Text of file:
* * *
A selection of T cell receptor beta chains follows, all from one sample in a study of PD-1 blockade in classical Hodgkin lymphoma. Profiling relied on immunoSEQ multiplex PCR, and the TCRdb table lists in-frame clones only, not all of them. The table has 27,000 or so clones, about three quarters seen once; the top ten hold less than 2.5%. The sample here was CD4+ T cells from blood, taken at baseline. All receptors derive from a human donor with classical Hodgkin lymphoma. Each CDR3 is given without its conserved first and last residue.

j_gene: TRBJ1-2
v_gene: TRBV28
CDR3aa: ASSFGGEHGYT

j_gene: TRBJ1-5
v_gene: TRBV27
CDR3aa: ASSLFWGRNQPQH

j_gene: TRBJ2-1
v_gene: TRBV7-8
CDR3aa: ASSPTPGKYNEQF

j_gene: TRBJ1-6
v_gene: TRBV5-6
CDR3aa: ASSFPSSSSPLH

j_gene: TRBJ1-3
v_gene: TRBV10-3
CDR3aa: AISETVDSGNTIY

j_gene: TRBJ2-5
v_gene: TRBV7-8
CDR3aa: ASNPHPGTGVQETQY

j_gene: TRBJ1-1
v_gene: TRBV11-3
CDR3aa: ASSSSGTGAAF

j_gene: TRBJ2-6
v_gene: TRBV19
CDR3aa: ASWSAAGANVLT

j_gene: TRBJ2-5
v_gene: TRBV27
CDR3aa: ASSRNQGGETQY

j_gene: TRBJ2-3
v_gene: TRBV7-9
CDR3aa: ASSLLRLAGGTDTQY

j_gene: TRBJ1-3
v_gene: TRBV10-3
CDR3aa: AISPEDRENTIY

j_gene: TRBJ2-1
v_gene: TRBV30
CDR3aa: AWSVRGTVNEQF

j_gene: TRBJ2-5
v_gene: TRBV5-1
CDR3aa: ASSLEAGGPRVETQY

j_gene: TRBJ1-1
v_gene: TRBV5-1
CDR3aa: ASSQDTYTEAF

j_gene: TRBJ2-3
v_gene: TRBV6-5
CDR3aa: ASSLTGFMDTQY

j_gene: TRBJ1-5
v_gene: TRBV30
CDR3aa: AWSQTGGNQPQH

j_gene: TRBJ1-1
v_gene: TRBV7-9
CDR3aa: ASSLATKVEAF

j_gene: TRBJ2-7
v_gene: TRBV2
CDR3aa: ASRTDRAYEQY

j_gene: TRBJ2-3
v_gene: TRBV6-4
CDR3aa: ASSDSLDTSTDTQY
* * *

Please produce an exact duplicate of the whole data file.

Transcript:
A selection of T cell receptor beta chains follows, all from one sample in a study of PD-1 blockade in classical Hodgkin lymphoma. Profiling relied on immunoSEQ multiplex PCR, and the TCRdb table lists in-frame clones only, not all of them. The table has 27,000 or so clones, about three quarters seen once; the top ten hold less than 2.5%. The sample here was CD4+ T cells from blood, taken at baseline. All receptors derive from a human donor with classical Hodgkin lymphoma. Each CDR3 is given without its conserved first and last residue.

j_gene: TRBJ1-2
v_gene: TRBV28
CDR3aa: ASSFGGEHGYT

j_gene: TRBJ1-5
v_gene: TRBV27
CDR3aa: ASSLFWGRNQPQH

j_gene: TRBJ2-1
v_gene: TRBV7-8
CDR3aa: ASSPTPGKYNEQF

j_gene: TRBJ1-6
v_gene: TRBV5-6
CDR3aa: ASSFPSSSSPLH

j_gene: TRBJ1-3
v_gene: TRBV10-3
CDR3aa: AISETVDSGNTIY

j_gene: TRBJ2-5
v_gene: TRBV7-8
CDR3aa: ASNPHPGTGVQETQY

j_gene: TRBJ1-1
v_gene: TRBV11-3
CDR3aa: ASSSSGTGAAF

j_gene: TRBJ2-6
v_gene: TRBV19
CDR3aa: ASWSAAGANVLT

j_gene: TRBJ2-5
v_gene: TRBV27
CDR3aa: ASSRNQGGETQY

j_gene: TRBJ2-3
v_gene: TRBV7-9
CDR3aa: ASSLLRLAGGTDTQY

j_gene: TRBJ1-3
v_gene: TRBV10-3
CDR3aa: AISPEDRENTIY

j_gene: TRBJ2-1
v_gene: TRBV30
CDR3aa: AWSVRGTVNEQF

j_gene: TRBJ2-5
v_gene: TRBV5-1
CDR3aa: ASSLEAGGPRVETQY

j_gene: TRBJ1-1
v_gene: TRBV5-1
CDR3aa: ASSQDTYTEAF

j_gene: TRBJ2-3
v_gene: TRBV6-5
CDR3aa: ASSLTGFMDTQY

j_gene: TRBJ1-5
v_gene: TRBV30
CDR3aa: AWSQTGGNQPQH

j_gene: TRBJ1-1
v_gene: TRBV7-9
CDR3aa: ASSLATKVEAF

j_gene: TRBJ2-7
v_gene: TRBV2
CDR3aa: ASRTDRAYEQY

j_gene: TRBJ2-3
v_gene: TRBV6-4
CDR3aa: ASSDSLDTSTDTQY